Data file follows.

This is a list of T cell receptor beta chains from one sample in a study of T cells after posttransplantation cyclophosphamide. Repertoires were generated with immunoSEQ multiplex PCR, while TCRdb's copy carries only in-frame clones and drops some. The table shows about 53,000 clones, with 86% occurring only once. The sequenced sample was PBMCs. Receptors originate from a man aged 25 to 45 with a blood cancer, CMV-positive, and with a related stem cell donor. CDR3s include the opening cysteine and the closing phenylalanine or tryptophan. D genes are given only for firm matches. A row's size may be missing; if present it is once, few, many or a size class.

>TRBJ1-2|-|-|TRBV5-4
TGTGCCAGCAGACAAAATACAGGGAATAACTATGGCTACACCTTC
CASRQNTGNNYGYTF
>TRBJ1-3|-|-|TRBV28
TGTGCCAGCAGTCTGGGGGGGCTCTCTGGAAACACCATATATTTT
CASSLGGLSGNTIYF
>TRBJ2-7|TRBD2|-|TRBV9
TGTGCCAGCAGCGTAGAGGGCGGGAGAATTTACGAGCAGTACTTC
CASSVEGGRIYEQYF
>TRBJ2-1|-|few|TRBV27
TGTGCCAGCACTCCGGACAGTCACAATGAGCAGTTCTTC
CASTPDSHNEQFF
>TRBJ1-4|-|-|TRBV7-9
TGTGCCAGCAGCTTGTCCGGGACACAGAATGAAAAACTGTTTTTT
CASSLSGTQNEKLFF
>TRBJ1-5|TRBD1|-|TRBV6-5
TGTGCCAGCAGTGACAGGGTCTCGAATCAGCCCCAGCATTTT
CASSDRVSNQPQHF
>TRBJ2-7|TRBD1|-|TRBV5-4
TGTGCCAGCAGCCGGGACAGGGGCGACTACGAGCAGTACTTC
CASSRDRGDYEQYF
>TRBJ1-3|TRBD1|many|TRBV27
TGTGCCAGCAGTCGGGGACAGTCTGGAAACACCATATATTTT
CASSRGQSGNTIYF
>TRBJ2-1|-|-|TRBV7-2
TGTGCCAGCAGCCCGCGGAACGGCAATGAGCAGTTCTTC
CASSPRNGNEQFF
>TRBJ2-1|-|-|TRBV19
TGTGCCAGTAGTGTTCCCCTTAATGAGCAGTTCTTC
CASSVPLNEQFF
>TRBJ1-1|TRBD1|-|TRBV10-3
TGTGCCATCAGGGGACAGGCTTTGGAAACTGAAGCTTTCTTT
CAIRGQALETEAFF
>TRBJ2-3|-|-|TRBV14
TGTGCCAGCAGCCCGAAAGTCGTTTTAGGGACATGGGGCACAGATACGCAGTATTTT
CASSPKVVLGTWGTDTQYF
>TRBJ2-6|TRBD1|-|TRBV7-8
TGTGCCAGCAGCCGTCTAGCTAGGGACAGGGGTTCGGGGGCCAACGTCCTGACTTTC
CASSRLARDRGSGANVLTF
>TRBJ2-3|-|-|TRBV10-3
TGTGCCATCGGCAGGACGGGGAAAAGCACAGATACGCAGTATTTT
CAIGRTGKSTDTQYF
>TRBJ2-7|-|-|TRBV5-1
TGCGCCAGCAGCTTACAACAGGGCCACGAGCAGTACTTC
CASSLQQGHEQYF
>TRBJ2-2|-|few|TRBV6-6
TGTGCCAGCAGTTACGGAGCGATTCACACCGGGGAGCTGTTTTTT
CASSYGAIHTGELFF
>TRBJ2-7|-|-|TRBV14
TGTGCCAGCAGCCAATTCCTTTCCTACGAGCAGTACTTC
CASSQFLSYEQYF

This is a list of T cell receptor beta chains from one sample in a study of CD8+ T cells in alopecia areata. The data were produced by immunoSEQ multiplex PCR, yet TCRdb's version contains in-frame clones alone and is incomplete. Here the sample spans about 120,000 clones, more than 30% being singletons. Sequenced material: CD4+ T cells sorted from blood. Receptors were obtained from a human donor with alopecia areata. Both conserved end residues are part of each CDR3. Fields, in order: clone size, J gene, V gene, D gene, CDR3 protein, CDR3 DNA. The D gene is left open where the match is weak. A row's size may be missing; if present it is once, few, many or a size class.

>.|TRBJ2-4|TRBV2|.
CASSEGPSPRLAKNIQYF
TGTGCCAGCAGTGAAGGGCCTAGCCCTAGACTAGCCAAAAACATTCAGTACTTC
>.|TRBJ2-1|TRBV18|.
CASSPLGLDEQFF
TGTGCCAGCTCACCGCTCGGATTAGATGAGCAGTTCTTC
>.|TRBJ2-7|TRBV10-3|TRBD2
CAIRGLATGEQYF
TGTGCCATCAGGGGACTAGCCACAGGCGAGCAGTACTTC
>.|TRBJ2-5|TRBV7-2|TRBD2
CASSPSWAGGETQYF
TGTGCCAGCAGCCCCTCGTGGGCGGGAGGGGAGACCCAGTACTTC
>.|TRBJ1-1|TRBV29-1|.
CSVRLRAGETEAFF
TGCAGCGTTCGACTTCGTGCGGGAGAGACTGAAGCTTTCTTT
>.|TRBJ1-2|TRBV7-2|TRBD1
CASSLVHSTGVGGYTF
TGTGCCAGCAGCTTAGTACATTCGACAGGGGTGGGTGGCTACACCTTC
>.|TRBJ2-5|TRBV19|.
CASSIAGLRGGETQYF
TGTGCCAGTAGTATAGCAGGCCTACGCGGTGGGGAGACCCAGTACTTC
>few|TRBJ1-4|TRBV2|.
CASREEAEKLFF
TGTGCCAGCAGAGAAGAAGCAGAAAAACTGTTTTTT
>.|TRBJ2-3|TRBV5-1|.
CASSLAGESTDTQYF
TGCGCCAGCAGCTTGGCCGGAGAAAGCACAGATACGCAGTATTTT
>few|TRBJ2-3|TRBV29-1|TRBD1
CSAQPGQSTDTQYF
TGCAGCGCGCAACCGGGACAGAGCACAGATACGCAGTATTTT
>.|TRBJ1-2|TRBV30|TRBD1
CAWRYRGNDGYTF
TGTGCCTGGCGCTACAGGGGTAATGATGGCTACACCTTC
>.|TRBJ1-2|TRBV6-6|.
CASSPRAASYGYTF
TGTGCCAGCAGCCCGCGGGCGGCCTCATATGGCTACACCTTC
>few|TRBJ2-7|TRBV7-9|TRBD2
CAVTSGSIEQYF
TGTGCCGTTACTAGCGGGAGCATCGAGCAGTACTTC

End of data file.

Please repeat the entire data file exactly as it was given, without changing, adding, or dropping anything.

This is a list of T cell receptor beta chains from one sample in a study of T cells after posttransplantation cyclophosphamide. Repertoires were generated with immunoSEQ multiplex PCR, while TCRdb's copy carries only in-frame clones and drops some. The table shows about 53,000 clones, with 86% occurring only once. The sequenced sample was PBMCs. Receptors originate from a man aged 25 to 45 with a blood cancer, CMV-positive, and with a related stem cell donor. CDR3s include the opening cysteine and the closing phenylalanine or tryptophan. D genes are given only for firm matches. A row's size may be missing; if present it is once, few, many or a size class.

>TRBJ1-2|-|-|TRBV5-4
TGTGCCAGCAGACAAAATACAGGGAATAACTATGGCTACACCTTC
CASRQNTGNNYGYTF
>TRBJ1-3|-|-|TRBV28
TGTGCCAGCAGTCTGGGGGGGCTCTCTGGAAACACCATATATTTT
CASSLGGLSGNTIYF
>TRBJ2-7|TRBD2|-|TRBV9
TGTGCCAGCAGCGTAGAGGGCGGGAGAATTTACGAGCAGTACTTC
CASSVEGGRIYEQYF
>TRBJ2-1|-|few|TRBV27
TGTGCCAGCACTCCGGACAGTCACAATGAGCAGTTCTTC
CASTPDSHNEQFF
>TRBJ1-4|-|-|TRBV7-9
TGTGCCAGCAGCTTGTCCGGGACACAGAATGAAAAACTGTTTTTT
CASSLSGTQNEKLFF
>TRBJ1-5|TRBD1|-|TRBV6-5
TGTGCCAGCAGTGACAGGGTCTCGAATCAGCCCCAGCATTTT
CASSDRVSNQPQHF
>TRBJ2-7|TRBD1|-|TRBV5-4
TGTGCCAGCAGCCGGGACAGGGGCGACTACGAGCAGTACTTC
CASSRDRGDYEQYF
>TRBJ1-3|TRBD1|many|TRBV27
TGTGCCAGCAGTCGGGGACAGTCTGGAAACACCATATATTTT
CASSRGQSGNTIYF
>TRBJ2-1|-|-|TRBV7-2
TGTGCCAGCAGCCCGCGGAACGGCAATGAGCAGTTCTTC
CASSPRNGNEQFF
>TRBJ2-1|-|-|TRBV19
TGTGCCAGTAGTGTTCCCCTTAATGAGCAGTTCTTC
CASSVPLNEQFF
>TRBJ1-1|TRBD1|-|TRBV10-3
TGTGCCATCAGGGGACAGGCTTTGGAAACTGAAGCTTTCTTT
CAIRGQALETEAFF
>TRBJ2-3|-|-|TRBV14
TGTGCCAGCAGCCCGAAAGTCGTTTTAGGGACATGGGGCACAGATACGCAGTATTTT
CASSPKVVLGTWGTDTQYF
>TRBJ2-6|TRBD1|-|TRBV7-8
TGTGCCAGCAGCCGTCTAGCTAGGGACAGGGGTTCGGGGGCCAACGTCCTGACTTTC
CASSRLARDRGSGANVLTF
>TRBJ2-3|-|-|TRBV10-3
TGTGCCATCGGCAGGACGGGGAAAAGCACAGATACGCAGTATTTT
CAIGRTGKSTDTQYF
>TRBJ2-7|-|-|TRBV5-1
TGCGCCAGCAGCTTACAACAGGGCCACGAGCAGTACTTC
CASSLQQGHEQYF
>TRBJ2-2|-|few|TRBV6-6
TGTGCCAGCAGTTACGGAGCGATTCACACCGGGGAGCTGTTTTTT
CASSYGAIHTGELFF
>TRBJ2-7|-|-|TRBV14
TGTGCCAGCAGCCAATTCCTTTCCTACGAGCAGTACTTC
CASSQFLSYEQYF

This is a list of T cell receptor beta chains from one sample in a study of CD8+ T cells in alopecia areata. The data were produced by immunoSEQ multiplex PCR, yet TCRdb's version contains in-frame clones alone and is incomplete. Here the sample spans about 120,000 clones, more than 30% being singletons. Sequenced material: CD4+ T cells sorted from blood. Receptors were obtained from a human donor with alopecia areata. Both conserved end residues are part of each CDR3. Fields, in order: clone size, J gene, V gene, D gene, CDR3 protein, CDR3 DNA. The D gene is left open where the match is weak. A row's size may be missing; if present it is once, few, many or a size class.

>.|TRBJ2-4|TRBV2|.
CASSEGPSPRLAKNIQYF
TGTGCCAGCAGTGAAGGGCCTAGCCCTAGACTAGCCAAAAACATTCAGTACTTC
>.|TRBJ2-1|TRBV18|.
CASSPLGLDEQFF
TGTGCCAGCTCACCGCTCGGATTAGATGAGCAGTTCTTC
>.|TRBJ2-7|TRBV10-3|TRBD2
CAIRGLATGEQYF
TGTGCCATCAGGGGACTAGCCACAGGCGAGCAGTACTTC
>.|TRBJ2-5|TRBV7-2|TRBD2
CASSPSWAGGETQYF
TGTGCCAGCAGCCCCTCGTGGGCGGGAGGGGAGACCCAGTACTTC
>.|TRBJ1-1|TRBV29-1|.
CSVRLRAGETEAFF
TGCAGCGTTCGACTTCGTGCGGGAGAGACTGAAGCTTTCTTT
>.|TRBJ1-2|TRBV7-2|TRBD1
CASSLVHSTGVGGYTF
TGTGCCAGCAGCTTAGTACATTCGACAGGGGTGGGTGGCTACACCTTC
>.|TRBJ2-5|TRBV19|.
CASSIAGLRGGETQYF
TGTGCCAGTAGTATAGCAGGCCTACGCGGTGGGGAGACCCAGTACTTC
>few|TRBJ1-4|TRBV2|.
CASREEAEKLFF
TGTGCCAGCAGAGAAGAAGCAGAAAAACTGTTTTTT
>.|TRBJ2-3|TRBV5-1|.
CASSLAGESTDTQYF
TGCGCCAGCAGCTTGGCCGGAGAAAGCACAGATACGCAGTATTTT
>few|TRBJ2-3|TRBV29-1|TRBD1
CSAQPGQSTDTQYF
TGCAGCGCGCAACCGGGACAGAGCACAGATACGCAGTATTTT
>.|TRBJ1-2|TRBV30|TRBD1
CAWRYRGNDGYTF
TGTGCCTGGCGCTACAGGGGTAATGATGGCTACACCTTC
>.|TRBJ1-2|TRBV6-6|.
CASSPRAASYGYTF
TGTGCCAGCAGCCCGCGGGCGGCCTCATATGGCTACACCTTC
>few|TRBJ2-7|TRBV7-9|TRBD2
CAVTSGSIEQYF
TGTGCCGTTACTAGCGGGAGCATCGAGCAGTACTTC